SIXTH REGIMENT OF MARYLAND INFANTRY

DESCENDANTS ASSOCIATION

 

A BRIEF RETROSPECT OF THE HISTORY OF MARYLAND'S REPRESENTATIVES IN THE ARMY AND NAVY OF THE UNITED STATES DURING THE GREAT CIVIL WAR,

A. D. 1861 TO 1865

 

 

This regiment was organized at Baltimore, Md., from August 12 to September 8, 1862, to serve three years. It was mustered out, in accordance with orders from the War Department, by reason of close of the Civil War, June 20,1865. This regiment, raised in pursuance of President Lincoln's call of July 2, 1862, was essentially a representative Maryland regiment. Eight companies were recruited in counties representing different sections of the State, as follows:

Company A, Carroll County; Company B, Cecil County; Company C, Carroll County; Company D, Frederick County; Company E, Cecil County; Company G, Cecil County; Company H, Washington County; Company K, Queen Anne's County; and two companies, F and I, were recruited in the City of Baltimore.

The regiment rendezvoused at Baltimore City and, after a brief period for drill and discipline, left September 20, 1862, to join the Army of the Potomac, then in Western Maryland, where it was assigned to the Maryland Brigade, 8th Army Corps. Subsequently the following assignments were made:

March 28, 1863, to the 3d Brigade, 2d Division, 8th Army Corps; June 16, 1863, to the 1st Brigade, 2nd Division, 8th Army Corps; July 9, 1863, to the 2d Brigade, 3d Division, 3d Army Corps; March 24, 1864, to the 2d Brigade, 3d Division, 6th Army Corps, where it remained until the close of the war.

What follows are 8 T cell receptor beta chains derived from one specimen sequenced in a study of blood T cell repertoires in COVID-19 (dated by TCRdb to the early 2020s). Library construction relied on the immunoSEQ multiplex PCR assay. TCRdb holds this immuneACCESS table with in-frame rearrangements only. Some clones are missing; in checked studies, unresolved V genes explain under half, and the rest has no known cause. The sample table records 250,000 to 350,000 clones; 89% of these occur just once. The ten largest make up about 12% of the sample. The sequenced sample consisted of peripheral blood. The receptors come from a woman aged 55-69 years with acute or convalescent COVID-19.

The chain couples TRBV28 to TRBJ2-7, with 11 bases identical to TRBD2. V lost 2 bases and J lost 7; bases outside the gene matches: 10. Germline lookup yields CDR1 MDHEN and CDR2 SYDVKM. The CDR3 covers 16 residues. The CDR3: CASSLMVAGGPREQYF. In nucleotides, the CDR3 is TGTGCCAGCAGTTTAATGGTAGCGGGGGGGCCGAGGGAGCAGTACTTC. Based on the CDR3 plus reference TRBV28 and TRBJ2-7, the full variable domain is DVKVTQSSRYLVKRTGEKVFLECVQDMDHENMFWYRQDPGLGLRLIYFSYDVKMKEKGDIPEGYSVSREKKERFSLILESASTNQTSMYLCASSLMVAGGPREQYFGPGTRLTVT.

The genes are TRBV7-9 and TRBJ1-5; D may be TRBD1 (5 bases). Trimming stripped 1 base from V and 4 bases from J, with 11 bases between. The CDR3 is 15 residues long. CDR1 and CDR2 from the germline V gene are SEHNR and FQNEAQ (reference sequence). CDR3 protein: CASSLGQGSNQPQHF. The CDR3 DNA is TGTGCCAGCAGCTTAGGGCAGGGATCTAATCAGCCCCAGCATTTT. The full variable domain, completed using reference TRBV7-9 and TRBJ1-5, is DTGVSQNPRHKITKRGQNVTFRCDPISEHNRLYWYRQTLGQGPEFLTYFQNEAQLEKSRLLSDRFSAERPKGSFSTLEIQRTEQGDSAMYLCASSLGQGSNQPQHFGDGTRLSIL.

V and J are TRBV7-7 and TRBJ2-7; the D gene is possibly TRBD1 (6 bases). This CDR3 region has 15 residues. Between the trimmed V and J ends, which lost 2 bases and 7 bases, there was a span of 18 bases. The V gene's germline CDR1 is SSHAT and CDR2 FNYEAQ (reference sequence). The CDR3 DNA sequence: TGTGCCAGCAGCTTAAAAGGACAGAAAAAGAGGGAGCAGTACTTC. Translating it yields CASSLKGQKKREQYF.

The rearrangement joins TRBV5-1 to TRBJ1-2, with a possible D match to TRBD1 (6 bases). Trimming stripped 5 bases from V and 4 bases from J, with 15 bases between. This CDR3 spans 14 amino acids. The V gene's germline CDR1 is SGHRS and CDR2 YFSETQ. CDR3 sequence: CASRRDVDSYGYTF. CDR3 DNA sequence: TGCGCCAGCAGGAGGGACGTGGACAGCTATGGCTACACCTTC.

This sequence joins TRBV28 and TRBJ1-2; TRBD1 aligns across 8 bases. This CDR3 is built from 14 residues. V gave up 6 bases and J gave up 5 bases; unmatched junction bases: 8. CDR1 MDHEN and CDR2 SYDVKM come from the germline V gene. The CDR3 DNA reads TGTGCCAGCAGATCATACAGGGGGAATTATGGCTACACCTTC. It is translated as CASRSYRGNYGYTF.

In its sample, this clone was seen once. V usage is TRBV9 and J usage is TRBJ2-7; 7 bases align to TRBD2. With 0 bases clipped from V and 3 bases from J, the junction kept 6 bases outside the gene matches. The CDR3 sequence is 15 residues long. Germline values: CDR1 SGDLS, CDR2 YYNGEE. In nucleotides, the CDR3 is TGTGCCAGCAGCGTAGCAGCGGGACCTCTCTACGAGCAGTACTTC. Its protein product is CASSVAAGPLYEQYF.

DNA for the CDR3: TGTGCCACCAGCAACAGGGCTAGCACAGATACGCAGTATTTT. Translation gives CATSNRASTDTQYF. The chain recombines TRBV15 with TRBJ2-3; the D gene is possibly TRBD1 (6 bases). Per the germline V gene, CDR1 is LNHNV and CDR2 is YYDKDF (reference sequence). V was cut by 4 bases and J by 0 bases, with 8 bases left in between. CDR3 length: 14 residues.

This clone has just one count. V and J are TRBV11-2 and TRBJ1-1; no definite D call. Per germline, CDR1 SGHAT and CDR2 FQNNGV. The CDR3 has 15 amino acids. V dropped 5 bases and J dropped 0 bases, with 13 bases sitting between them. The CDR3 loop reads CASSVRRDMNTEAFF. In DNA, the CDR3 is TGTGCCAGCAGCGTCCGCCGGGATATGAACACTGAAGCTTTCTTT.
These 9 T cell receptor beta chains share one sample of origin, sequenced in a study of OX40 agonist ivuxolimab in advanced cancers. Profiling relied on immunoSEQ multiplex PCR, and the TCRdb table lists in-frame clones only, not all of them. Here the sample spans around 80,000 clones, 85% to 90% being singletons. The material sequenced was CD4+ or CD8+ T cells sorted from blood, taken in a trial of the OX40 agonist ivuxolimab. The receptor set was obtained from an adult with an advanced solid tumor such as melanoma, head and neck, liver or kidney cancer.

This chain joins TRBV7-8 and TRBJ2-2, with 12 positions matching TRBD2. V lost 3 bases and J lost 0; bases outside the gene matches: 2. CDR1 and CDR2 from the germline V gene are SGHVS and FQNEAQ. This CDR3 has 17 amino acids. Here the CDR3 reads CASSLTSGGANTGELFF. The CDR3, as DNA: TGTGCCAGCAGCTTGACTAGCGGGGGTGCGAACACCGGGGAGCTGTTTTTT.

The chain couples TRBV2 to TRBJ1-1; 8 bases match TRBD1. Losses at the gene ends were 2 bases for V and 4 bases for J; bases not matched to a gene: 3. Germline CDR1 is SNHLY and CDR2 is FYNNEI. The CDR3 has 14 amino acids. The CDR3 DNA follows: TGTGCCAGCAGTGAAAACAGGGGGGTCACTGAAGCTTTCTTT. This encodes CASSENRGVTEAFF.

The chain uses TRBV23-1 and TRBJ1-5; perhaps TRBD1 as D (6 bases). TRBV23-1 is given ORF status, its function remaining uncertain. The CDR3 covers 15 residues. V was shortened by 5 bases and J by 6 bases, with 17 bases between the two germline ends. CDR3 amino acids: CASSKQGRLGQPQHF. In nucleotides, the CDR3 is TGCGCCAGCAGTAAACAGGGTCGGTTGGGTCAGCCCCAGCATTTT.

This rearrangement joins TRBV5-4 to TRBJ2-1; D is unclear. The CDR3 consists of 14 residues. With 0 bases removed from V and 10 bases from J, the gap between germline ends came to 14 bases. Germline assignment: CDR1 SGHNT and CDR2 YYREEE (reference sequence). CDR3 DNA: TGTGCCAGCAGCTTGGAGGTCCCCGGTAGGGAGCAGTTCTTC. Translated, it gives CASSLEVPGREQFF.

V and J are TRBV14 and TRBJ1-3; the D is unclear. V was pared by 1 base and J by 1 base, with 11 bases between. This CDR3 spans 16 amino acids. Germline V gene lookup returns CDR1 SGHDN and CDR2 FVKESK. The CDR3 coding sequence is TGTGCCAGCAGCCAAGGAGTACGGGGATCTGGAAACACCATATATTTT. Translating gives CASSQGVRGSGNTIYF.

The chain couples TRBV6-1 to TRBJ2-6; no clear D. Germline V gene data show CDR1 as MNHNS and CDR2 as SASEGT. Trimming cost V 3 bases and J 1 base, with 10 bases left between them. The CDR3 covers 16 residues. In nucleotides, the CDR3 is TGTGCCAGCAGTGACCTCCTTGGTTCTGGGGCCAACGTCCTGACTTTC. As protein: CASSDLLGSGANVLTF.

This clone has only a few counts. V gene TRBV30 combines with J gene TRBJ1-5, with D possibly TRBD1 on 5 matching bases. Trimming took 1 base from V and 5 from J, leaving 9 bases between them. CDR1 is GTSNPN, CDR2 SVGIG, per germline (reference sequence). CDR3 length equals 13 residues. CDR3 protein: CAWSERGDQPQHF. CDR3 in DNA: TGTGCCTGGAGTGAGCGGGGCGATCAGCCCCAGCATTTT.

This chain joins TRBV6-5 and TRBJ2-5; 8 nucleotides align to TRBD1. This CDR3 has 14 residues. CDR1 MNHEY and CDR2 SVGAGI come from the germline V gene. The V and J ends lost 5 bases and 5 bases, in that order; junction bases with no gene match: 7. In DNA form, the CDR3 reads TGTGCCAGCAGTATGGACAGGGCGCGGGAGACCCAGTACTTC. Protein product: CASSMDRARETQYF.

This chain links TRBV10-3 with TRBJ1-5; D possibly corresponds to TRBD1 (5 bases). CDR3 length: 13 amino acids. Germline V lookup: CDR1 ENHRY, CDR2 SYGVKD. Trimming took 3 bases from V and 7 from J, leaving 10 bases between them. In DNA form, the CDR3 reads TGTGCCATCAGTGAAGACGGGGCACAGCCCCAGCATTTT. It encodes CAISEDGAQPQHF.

With the Maryland Brigade, the regiment remained on the upper Potomac until December, 1862, when it marched to and encamped on Bolivar Heights, Harper's Ferry, Virginia. On the 28th day of March, 1863, the 6th Regiment was detached from the Maryland Brigade and ordered to Berryville, Va., where it was assigned to McReynolds' (3d) Brigade, 2d Division, 8th Army Corps.

On June 13, 1863, Rhodes' Division of the Confederate army, under Lee, attacked this brigade at Berryville, Va., when, after a brief skirmish, McReynolds retired towards Winchester, Va. Whilst enroute, they were again attacked on the same day at the ford on Opequan Creek, when the 6th Regiment and a section of Alexander's Battery of Maryland Artillery handsomely repulsed the enemy, with severe loss. Immediately on arriving at Winchester, the regiment took part in the battle then raging there, where the entire Confederate army was being concentrated, with the hope of a speedy capture of Winchester, along with General Milroy's Division of the 8th Army Corps.

The 6th Regiment occupied the Star Fort, and defended it with great gallantry during the days of the 14th and 15th of June, 1863, and until ordered to retire with the Division. In its efforts to cut its way through the enemy's line, at daylight on the 15th, the 6th Regiment took part in the engagement that ensued on the Martinsburg road and, by a skillful maneuver, passed around the enemy's flank and escaped almost intact, continuing the retreat to Harper's Ferry. The 6th was now assigned to the 2d Brigade, 3d Division, 3d Army Corps, with which it participated in the battles incident to the movements of the Army of the Potomac, under General Meade, in the autumn and winter of 1863-64, in Northern Virginia.